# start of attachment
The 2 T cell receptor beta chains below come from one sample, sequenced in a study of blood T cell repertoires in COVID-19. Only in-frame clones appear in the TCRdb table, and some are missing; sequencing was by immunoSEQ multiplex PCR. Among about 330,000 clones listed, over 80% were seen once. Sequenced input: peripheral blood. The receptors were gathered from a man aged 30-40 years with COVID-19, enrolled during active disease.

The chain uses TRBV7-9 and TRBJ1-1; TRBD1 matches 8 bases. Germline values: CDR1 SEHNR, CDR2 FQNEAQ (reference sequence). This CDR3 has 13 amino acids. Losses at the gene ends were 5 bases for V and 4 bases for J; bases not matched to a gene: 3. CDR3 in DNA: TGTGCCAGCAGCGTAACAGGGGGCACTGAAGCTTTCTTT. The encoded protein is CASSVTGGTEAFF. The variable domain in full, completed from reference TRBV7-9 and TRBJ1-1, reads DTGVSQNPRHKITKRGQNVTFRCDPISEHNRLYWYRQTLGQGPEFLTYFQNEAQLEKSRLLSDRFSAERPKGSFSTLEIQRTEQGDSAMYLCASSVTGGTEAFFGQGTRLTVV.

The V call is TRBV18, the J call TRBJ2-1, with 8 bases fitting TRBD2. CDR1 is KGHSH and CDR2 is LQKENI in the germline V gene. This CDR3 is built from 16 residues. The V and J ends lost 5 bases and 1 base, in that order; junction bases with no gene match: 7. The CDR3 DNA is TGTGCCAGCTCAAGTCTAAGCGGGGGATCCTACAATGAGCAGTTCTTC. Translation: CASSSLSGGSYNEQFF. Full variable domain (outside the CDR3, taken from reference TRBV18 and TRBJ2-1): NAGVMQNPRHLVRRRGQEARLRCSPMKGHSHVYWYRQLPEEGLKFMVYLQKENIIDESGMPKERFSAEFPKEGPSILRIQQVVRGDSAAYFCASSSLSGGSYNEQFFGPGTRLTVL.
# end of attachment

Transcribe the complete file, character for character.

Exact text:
The 2 T cell receptor beta chains below come from one sample, sequenced in a study of blood T cell repertoires in COVID-19. Only in-frame clones appear in the TCRdb table, and some are missing; sequencing was by immunoSEQ multiplex PCR. Among about 330,000 clones listed, over 80% were seen once. Sequenced input: peripheral blood. The receptors were gathered from a man aged 30-40 years with COVID-19, enrolled during active disease.

The chain uses TRBV7-9 and TRBJ1-1; TRBD1 matches 8 bases. Germline values: CDR1 SEHNR, CDR2 FQNEAQ (reference sequence). This CDR3 has 13 amino acids. Losses at the gene ends were 5 bases for V and 4 bases for J; bases not matched to a gene: 3. CDR3 in DNA: TGTGCCAGCAGCGTAACAGGGGGCACTGAAGCTTTCTTT. The encoded protein is CASSVTGGTEAFF. The variable domain in full, completed from reference TRBV7-9 and TRBJ1-1, reads DTGVSQNPRHKITKRGQNVTFRCDPISEHNRLYWYRQTLGQGPEFLTYFQNEAQLEKSRLLSDRFSAERPKGSFSTLEIQRTEQGDSAMYLCASSVTGGTEAFFGQGTRLTVV.

The V call is TRBV18, the J call TRBJ2-1, with 8 bases fitting TRBD2. CDR1 is KGHSH and CDR2 is LQKENI in the germline V gene. This CDR3 is built from 16 residues. The V and J ends lost 5 bases and 1 base, in that order; junction bases with no gene match: 7. The CDR3 DNA is TGTGCCAGCTCAAGTCTAAGCGGGGGATCCTACAATGAGCAGTTCTTC. Translation: CASSSLSGGSYNEQFF. Full variable domain (outside the CDR3, taken from reference TRBV18 and TRBJ2-1): NAGVMQNPRHLVRRRGQEARLRCSPMKGHSHVYWYRQLPEEGLKFMVYLQKENIIDESGMPKERFSAEFPKEGPSILRIQQVVRGDSAAYFCASSSLSGGSYNEQFFGPGTRLTVL.